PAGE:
As a result, health insurers have to submit data regarding the proportion of premium revenues they've spent on "clinical services and quality improvement." This is called the Medical Loss Ratio (MLR). The insurance industry calls it that because it's the percentage of the premium considered "lost" to insurance companies. From the industry's philosophical perspective, there's no benefit from the actual provision of health care. (It's much like if a private university referred to the money spent actually educating undergraduates as an educational loss ratio.)

The National Association of Insurance Commissioners (NAIC) was responsible for standardizing definitions and methodologies for figuring out which services constitute clinical services and quality improvement, but the Department of Health and Human Services got final say on some questionable definitions. For example, the NAIC wanted to count insurance agent commissions as health benefits rather than overhead.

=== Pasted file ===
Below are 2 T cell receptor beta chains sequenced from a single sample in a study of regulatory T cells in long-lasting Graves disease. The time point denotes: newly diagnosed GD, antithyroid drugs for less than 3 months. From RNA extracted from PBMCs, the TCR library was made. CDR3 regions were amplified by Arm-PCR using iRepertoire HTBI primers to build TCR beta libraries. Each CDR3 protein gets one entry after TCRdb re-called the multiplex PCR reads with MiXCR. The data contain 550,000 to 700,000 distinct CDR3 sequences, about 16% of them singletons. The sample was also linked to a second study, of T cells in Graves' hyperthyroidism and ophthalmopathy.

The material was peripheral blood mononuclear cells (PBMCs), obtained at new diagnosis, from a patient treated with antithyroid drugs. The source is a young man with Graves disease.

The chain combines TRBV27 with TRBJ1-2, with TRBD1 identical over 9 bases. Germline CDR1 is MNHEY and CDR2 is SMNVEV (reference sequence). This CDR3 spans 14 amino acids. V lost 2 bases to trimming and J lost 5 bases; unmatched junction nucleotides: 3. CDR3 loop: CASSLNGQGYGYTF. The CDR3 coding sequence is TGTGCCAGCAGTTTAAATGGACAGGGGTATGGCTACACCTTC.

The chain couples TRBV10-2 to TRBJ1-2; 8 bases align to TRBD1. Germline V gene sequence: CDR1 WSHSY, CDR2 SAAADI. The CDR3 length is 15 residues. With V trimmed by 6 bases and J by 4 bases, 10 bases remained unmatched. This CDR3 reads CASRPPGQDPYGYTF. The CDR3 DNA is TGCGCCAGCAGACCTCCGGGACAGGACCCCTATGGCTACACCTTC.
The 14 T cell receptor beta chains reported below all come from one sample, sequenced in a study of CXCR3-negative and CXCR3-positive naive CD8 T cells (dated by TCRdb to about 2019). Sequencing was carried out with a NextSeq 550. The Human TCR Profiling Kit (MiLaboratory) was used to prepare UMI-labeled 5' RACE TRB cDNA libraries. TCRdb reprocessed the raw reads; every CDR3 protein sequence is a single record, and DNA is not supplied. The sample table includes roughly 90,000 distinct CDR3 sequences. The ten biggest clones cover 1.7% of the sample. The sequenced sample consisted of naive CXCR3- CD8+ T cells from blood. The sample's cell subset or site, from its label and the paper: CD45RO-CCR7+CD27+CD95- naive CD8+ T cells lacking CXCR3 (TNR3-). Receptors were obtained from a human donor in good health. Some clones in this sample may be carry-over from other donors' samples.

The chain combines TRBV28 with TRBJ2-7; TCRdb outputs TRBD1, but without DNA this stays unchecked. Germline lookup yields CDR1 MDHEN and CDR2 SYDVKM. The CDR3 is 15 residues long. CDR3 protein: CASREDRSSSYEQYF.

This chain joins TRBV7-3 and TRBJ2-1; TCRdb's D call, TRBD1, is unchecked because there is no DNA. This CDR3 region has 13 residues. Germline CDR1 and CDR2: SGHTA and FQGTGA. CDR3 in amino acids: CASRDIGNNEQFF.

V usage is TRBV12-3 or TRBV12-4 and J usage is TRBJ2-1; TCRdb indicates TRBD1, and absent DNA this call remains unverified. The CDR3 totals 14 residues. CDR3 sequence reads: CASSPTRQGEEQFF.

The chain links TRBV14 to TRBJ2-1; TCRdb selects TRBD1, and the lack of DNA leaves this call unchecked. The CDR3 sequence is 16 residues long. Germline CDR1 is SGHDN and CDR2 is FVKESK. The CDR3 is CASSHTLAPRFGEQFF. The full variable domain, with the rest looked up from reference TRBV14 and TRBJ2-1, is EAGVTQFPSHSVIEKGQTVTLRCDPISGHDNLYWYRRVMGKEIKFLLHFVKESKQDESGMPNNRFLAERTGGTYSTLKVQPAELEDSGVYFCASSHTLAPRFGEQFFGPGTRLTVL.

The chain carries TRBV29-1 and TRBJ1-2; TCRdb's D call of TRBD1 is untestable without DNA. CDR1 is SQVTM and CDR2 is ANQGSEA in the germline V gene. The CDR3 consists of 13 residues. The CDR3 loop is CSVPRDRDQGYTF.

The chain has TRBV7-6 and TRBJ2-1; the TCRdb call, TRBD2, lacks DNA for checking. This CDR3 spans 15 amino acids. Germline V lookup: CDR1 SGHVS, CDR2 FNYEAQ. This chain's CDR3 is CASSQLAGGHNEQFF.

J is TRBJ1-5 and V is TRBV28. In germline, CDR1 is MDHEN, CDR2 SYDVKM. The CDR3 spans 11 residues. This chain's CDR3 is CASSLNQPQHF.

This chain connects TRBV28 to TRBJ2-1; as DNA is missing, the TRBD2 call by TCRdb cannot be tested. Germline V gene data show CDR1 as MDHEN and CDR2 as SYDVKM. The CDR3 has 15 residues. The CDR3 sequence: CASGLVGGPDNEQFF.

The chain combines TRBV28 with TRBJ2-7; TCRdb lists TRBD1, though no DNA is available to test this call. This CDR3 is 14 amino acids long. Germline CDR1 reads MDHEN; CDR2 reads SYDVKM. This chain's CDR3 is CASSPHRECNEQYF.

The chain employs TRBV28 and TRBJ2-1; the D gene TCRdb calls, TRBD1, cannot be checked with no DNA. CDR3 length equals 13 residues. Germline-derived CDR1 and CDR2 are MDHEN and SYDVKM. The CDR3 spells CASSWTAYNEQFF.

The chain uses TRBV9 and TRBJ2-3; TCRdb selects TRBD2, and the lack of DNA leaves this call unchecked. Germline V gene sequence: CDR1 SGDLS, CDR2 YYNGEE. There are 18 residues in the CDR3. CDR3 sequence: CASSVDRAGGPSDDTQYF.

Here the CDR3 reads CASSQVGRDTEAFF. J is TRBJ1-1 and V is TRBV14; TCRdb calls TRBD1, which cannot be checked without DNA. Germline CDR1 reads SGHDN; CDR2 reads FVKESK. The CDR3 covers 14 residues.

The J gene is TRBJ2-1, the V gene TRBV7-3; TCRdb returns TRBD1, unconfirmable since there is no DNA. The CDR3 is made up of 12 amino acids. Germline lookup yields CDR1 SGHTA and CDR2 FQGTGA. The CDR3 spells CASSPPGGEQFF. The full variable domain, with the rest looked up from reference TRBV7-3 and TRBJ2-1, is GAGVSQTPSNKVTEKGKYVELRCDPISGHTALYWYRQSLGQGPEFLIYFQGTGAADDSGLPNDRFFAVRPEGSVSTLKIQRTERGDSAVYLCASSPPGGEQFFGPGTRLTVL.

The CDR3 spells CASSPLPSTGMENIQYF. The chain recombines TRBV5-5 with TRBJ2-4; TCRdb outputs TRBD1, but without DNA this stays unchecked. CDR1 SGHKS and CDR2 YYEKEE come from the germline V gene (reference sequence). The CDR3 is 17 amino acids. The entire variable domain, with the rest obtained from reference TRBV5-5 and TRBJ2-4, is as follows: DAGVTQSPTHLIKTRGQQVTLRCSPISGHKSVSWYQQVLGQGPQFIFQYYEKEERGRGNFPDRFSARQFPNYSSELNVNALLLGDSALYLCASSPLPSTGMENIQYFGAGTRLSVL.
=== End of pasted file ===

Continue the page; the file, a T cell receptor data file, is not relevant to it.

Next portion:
The amounts of these rebates will vary by state, insurer and how a subscriber's insurance has been acquired. For individual plans purchased directly from an insurance company, such as what Paper Doll acquires as a self-employed individual, and for "small group" plans (companies with fewer than 50 employees), insurance companies can only spend up to 20% of insurance premiums on administrative expenses.

For "large group" policies, employees of larger companies (anywhere from those with 50 employees to those of Walmart, America's largest employer) can spend no more than 15% of premiums on non-health care expenses.